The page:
Moving Outward


    I want to keep my spirituality deep inside. I want to spend more time in prayer and meditation, in dreaming, in self-healing. I want to take more time to study the writings, and open those energy centers. I want to gaze into my wondrously unfolding inner universe.

    But to take my spirituality out into the world, to use it as my fuel to change a system, this is perhaps the most difficult spiritual challenge of all.

    I tell myself I don’t know enough yet, I am not healed enough yet, I’m not wise enough yet. I say I don’t know where to start, and the problems are so huge it will only take the intervention of God to fix them. I tell myself I am not the one making the problem – others are the ones who need to change.

    But I know all of this is a shield against taking the action I know I must take if I am to be honestly spiritual.

    I am lucky to have three influences in my spiritual life. One is 25 years of shamanic study, most recently focusing on the Celtic world. The other is academic – my master’s degree from the seminary. The third is my 15 years as a playwright. I carry three bits of wisdom from these influences:

    • A play is not a play on the page. You can only be a playwright if your writing moves off the "internal" page and onto the physical stage.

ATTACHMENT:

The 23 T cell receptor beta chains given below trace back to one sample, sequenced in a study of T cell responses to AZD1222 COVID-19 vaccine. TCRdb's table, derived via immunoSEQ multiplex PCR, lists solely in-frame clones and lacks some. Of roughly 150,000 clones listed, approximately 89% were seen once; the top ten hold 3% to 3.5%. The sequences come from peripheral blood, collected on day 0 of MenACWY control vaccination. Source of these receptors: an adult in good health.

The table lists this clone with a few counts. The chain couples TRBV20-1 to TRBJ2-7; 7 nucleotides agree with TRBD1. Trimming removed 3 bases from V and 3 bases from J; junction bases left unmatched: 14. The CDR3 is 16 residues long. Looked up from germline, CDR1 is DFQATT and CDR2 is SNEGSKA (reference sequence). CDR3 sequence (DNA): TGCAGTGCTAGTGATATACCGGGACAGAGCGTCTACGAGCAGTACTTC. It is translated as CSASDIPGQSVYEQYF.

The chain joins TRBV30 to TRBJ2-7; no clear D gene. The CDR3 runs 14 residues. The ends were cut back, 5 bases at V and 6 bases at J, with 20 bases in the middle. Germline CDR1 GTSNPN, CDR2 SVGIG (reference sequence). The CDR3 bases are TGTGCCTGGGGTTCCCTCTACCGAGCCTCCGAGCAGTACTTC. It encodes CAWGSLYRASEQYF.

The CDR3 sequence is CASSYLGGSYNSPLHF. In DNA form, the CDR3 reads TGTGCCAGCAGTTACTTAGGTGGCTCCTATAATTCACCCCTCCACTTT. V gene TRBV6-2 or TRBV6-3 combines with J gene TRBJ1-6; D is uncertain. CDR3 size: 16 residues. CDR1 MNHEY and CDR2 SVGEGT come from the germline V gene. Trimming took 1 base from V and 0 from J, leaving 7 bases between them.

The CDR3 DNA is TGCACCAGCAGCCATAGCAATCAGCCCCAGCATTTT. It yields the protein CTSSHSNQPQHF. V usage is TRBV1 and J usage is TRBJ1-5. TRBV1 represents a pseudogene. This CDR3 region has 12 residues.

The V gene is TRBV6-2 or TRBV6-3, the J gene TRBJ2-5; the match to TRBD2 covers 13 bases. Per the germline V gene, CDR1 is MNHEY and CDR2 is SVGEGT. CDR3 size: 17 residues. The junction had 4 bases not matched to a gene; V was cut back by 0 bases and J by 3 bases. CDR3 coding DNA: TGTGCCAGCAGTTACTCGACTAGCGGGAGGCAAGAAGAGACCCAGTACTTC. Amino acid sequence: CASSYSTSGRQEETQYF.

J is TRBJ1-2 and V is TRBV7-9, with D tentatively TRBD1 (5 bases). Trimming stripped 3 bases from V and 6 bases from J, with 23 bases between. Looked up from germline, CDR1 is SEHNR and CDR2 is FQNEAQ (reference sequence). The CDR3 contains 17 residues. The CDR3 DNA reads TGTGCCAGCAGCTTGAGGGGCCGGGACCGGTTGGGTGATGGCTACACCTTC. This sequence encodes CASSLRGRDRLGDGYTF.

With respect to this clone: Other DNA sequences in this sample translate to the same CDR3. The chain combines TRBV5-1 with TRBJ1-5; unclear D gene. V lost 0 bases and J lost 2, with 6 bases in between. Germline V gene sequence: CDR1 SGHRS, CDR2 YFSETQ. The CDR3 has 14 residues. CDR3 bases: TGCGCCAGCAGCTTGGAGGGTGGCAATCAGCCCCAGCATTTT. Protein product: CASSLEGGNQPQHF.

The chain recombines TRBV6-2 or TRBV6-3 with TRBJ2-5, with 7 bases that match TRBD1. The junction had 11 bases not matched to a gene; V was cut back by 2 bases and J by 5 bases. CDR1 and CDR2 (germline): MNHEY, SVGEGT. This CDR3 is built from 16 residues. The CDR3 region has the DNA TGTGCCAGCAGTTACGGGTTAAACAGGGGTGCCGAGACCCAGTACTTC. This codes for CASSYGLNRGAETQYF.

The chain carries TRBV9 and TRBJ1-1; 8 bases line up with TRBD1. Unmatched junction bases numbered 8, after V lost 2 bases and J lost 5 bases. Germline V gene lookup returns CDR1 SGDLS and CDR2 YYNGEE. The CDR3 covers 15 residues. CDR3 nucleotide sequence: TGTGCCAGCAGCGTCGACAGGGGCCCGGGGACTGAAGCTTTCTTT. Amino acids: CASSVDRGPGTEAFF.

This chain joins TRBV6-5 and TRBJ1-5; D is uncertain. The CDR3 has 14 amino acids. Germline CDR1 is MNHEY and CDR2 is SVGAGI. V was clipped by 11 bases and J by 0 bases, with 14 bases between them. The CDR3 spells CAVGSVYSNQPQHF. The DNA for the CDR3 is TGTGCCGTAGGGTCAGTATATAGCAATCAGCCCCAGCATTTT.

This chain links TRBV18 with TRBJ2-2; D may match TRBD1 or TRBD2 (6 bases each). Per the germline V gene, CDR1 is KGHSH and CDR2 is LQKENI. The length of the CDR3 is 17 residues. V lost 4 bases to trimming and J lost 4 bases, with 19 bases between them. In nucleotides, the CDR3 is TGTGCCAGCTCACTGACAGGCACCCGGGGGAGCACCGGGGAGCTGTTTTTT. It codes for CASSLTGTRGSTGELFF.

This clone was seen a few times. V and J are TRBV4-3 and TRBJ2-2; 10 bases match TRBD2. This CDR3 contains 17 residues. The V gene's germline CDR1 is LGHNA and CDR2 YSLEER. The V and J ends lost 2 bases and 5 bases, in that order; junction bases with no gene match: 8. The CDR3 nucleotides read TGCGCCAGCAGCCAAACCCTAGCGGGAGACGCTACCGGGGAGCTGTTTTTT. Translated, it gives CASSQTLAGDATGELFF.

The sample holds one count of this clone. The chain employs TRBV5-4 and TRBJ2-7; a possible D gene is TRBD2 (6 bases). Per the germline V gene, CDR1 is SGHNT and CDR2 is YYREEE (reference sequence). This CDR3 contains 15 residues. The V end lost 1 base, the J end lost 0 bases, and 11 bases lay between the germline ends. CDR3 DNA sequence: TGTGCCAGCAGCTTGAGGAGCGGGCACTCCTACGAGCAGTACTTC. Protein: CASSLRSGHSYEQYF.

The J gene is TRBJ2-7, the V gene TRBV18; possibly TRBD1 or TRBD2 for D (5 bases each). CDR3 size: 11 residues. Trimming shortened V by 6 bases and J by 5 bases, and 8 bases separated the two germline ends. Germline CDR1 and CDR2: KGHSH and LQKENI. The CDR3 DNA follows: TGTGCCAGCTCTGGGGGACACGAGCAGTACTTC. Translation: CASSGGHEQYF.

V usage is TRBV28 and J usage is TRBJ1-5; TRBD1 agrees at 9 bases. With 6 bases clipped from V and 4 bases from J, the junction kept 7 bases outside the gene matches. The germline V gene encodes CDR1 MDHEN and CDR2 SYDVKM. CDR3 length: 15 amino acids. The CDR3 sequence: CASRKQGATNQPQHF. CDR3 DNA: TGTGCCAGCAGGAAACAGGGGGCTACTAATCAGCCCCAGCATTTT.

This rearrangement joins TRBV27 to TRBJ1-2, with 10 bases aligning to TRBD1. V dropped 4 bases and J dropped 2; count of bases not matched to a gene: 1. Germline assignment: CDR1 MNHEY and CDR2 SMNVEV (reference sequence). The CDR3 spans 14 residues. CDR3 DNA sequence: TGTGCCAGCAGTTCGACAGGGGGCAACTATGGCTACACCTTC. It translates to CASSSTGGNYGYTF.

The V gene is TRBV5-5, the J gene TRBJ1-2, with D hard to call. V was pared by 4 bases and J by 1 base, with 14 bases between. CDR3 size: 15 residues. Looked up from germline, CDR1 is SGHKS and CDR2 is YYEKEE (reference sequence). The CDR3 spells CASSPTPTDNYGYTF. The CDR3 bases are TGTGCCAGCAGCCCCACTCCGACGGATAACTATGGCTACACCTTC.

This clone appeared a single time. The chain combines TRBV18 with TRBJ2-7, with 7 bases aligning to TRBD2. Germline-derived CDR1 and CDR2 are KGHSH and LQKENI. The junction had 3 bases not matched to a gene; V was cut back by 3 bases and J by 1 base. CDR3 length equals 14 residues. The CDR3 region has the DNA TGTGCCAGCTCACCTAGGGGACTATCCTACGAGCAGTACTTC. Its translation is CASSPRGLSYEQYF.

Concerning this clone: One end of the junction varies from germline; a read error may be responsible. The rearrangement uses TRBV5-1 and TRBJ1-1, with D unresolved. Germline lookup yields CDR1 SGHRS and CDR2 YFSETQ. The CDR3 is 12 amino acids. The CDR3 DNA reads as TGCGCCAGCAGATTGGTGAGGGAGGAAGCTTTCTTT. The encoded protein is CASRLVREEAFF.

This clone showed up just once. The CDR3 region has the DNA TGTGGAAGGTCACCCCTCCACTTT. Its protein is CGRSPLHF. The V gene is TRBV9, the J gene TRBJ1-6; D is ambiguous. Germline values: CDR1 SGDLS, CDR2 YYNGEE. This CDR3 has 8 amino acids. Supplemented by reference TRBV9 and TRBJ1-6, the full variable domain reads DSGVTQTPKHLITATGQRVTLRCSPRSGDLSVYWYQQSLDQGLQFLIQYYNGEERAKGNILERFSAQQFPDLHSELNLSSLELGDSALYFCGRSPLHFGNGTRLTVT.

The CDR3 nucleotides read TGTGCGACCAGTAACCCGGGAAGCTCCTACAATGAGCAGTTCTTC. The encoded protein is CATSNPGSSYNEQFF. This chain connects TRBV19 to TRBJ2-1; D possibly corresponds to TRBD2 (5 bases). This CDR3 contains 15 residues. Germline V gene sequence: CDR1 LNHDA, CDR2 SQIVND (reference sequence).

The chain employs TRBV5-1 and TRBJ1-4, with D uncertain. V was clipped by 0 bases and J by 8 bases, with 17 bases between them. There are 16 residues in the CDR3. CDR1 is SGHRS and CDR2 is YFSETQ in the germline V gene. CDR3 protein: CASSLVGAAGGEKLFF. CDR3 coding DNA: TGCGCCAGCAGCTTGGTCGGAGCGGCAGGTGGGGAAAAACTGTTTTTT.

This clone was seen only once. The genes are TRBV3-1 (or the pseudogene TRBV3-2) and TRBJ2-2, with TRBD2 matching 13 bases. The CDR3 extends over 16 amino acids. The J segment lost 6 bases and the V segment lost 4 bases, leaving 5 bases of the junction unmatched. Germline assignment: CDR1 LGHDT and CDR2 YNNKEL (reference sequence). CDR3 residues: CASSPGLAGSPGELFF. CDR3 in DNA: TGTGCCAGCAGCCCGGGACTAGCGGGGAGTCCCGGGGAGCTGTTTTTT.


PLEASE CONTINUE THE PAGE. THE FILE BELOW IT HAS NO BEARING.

• I was told by one of my shamanic teachers long ago that all the people drumming and journeying to the spirit world is all fine, but what makes a shaman a shaman is that they do something tangible for this world. Visions are candy.

    • My years of reading stacks of Western theology and writing long erudite papers taught me that yes, deep thought is important, but it’s easy to get drawn into blabbing endlessly about The Holy as a defense against embodying and living it.

    The enormity

    I keep these thoughts in mind when I feel overwhelmed by the enormity of environmental challenges, when I feel confused and afraid to change things, and when the temptation to meditate and drum and work internally is so compelling. And when I hear myself blabbing in workshops and ceremonies about how we must love the earth.

    I carry something else with me: the beautiful Celtic notion that the body has three cauldrons, or spiritual energy centers. To be balanced and healthy, we attend to all three. If you are familiar with the chakras from the Yoga tradition, the cauldrons are similar, but frankly easier to grasp.

    The cauldron of "Warming," located in the belly, relates to our instincts and basic life force. The cauldron of "vocation" or "calling," in the chest, is how we connect what we love with what we do in the world. The cauldron of "Knowledge" are the spiritual gifts given to us by the Divine. The cauldron is an expansive, gorgeous image of all kinds of things: the womb, the universe, the spirit world, the psyche, the earth, the soul.